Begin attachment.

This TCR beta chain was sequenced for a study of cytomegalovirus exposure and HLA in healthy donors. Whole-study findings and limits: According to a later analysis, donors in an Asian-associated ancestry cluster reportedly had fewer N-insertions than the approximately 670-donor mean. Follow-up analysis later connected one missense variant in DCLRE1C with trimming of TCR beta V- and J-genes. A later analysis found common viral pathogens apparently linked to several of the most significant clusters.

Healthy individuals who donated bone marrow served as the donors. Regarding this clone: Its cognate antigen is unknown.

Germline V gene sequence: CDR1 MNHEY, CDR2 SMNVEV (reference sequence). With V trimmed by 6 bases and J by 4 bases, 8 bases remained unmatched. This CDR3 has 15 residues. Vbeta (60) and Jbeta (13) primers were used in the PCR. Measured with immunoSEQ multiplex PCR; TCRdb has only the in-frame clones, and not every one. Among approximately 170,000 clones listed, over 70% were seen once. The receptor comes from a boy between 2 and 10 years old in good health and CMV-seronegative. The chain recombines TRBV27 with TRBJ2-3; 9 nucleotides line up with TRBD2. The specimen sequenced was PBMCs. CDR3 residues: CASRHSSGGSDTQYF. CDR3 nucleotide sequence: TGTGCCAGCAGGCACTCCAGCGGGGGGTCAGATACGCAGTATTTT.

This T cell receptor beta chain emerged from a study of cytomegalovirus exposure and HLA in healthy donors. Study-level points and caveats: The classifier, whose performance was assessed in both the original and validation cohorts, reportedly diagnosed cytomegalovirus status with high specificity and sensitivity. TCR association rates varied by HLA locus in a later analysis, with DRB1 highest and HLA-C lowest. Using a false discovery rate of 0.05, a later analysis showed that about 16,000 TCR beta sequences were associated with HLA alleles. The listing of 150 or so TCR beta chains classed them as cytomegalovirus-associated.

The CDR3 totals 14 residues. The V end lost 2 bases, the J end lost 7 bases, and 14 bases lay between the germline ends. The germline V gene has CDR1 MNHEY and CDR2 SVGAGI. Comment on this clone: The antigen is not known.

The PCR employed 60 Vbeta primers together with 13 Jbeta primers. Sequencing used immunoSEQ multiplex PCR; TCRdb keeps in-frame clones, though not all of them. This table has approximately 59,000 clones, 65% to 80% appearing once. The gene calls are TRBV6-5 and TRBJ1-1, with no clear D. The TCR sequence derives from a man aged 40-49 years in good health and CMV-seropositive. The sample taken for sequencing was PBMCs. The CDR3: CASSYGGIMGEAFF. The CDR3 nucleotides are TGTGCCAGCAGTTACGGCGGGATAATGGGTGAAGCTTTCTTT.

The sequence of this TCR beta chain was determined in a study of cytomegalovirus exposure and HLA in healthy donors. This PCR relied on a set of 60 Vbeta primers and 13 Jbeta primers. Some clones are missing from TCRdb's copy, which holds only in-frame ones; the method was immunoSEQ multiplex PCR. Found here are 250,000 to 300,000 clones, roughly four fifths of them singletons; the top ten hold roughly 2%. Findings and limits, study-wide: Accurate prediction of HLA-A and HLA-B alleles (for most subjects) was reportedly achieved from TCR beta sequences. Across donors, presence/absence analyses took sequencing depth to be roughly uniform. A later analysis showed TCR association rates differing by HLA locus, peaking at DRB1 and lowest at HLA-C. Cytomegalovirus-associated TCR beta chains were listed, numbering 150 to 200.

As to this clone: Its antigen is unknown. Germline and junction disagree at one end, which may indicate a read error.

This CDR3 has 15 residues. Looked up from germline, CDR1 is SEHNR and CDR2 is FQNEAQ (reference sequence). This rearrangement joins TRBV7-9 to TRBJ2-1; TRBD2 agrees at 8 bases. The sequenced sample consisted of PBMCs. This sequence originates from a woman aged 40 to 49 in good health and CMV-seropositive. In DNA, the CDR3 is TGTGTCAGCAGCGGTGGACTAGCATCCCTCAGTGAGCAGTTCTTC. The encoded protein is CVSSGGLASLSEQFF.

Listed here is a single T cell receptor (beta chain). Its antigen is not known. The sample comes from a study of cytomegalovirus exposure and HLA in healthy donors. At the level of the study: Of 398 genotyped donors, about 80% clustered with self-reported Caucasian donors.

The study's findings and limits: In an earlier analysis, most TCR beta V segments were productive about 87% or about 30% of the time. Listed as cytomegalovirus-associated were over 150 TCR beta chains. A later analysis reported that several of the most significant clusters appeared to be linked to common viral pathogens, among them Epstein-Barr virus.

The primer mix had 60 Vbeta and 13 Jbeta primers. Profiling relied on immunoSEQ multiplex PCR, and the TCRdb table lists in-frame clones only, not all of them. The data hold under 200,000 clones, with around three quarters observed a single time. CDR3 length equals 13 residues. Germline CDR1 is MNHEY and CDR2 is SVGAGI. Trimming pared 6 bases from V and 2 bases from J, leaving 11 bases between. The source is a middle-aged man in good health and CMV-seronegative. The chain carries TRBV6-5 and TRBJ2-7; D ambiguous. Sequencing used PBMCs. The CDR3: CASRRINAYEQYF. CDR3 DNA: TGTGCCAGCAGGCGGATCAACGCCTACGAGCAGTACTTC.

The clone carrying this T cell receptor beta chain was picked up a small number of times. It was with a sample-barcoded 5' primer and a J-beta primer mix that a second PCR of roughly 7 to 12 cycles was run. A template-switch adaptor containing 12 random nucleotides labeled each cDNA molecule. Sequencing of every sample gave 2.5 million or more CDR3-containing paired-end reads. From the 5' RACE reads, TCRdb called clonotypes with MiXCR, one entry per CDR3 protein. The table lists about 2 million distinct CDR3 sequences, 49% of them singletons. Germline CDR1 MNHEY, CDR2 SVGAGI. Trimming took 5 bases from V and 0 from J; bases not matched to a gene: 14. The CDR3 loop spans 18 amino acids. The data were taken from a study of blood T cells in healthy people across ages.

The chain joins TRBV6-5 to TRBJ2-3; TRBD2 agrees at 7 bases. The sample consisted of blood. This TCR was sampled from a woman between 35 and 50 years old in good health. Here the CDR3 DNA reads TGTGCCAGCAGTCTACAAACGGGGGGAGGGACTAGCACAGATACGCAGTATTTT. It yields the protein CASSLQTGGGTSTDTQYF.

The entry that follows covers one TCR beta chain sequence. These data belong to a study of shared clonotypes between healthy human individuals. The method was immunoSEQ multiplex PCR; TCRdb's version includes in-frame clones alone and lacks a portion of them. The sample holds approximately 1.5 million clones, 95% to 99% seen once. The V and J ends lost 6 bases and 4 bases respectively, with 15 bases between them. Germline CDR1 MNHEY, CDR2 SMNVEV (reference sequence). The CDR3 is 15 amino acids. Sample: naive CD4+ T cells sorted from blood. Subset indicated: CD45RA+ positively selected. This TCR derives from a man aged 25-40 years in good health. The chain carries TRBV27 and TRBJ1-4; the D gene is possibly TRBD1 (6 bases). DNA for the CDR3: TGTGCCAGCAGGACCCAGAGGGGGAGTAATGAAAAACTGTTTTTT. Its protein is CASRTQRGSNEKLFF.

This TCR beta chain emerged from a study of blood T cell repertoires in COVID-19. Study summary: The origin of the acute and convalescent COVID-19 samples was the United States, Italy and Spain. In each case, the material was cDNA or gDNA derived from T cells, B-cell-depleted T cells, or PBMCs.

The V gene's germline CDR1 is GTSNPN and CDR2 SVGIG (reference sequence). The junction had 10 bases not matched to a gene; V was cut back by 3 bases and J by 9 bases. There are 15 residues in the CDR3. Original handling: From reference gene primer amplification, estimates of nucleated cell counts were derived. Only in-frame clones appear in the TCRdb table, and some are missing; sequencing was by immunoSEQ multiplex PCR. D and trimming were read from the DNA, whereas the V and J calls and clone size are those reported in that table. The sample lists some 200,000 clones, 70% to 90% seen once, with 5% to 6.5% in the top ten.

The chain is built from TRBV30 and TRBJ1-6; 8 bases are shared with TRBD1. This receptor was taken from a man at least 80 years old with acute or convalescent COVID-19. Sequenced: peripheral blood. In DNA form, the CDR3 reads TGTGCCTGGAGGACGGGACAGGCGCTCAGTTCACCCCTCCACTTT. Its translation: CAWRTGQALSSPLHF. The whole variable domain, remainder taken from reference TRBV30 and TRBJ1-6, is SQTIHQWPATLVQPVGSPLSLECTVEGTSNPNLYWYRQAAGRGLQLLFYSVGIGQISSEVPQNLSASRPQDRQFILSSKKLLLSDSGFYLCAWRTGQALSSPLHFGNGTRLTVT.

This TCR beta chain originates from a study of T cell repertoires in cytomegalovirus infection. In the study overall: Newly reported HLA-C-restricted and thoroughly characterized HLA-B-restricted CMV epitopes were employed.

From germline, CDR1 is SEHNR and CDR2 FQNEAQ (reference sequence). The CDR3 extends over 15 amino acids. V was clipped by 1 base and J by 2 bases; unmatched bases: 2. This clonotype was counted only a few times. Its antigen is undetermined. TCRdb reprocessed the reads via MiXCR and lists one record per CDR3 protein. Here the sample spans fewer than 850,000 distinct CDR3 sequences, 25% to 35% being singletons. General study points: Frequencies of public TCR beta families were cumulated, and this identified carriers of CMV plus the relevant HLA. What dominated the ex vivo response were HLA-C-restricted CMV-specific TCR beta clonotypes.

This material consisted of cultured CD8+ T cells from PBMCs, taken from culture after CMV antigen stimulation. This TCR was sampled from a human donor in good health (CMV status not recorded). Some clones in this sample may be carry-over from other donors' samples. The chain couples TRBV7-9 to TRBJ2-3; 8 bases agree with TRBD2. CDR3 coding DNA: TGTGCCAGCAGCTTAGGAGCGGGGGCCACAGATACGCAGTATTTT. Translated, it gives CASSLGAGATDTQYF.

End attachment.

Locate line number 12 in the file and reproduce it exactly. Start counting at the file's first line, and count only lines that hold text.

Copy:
The primer mix had 60 Vbeta and 13 Jbeta primers. Profiling relied on immunoSEQ multiplex PCR, and the TCRdb table lists in-frame clones only, not all of them. The data hold under 200,000 clones, with around three quarters observed a single time. CDR3 length equals 13 residues. Germline CDR1 is MNHEY and CDR2 is SVGAGI. Trimming pared 6 bases from V and 2 bases from J, leaving 11 bases between. The source is a middle-aged man in good health and CMV-seronegative. The chain carries TRBV6-5 and TRBJ2-7; D ambiguous. Sequencing used PBMCs. The CDR3: CASRRINAYEQYF. CDR3 DNA: TGTGCCAGCAGGCGGATCAACGCCTACGAGCAGTACTTC.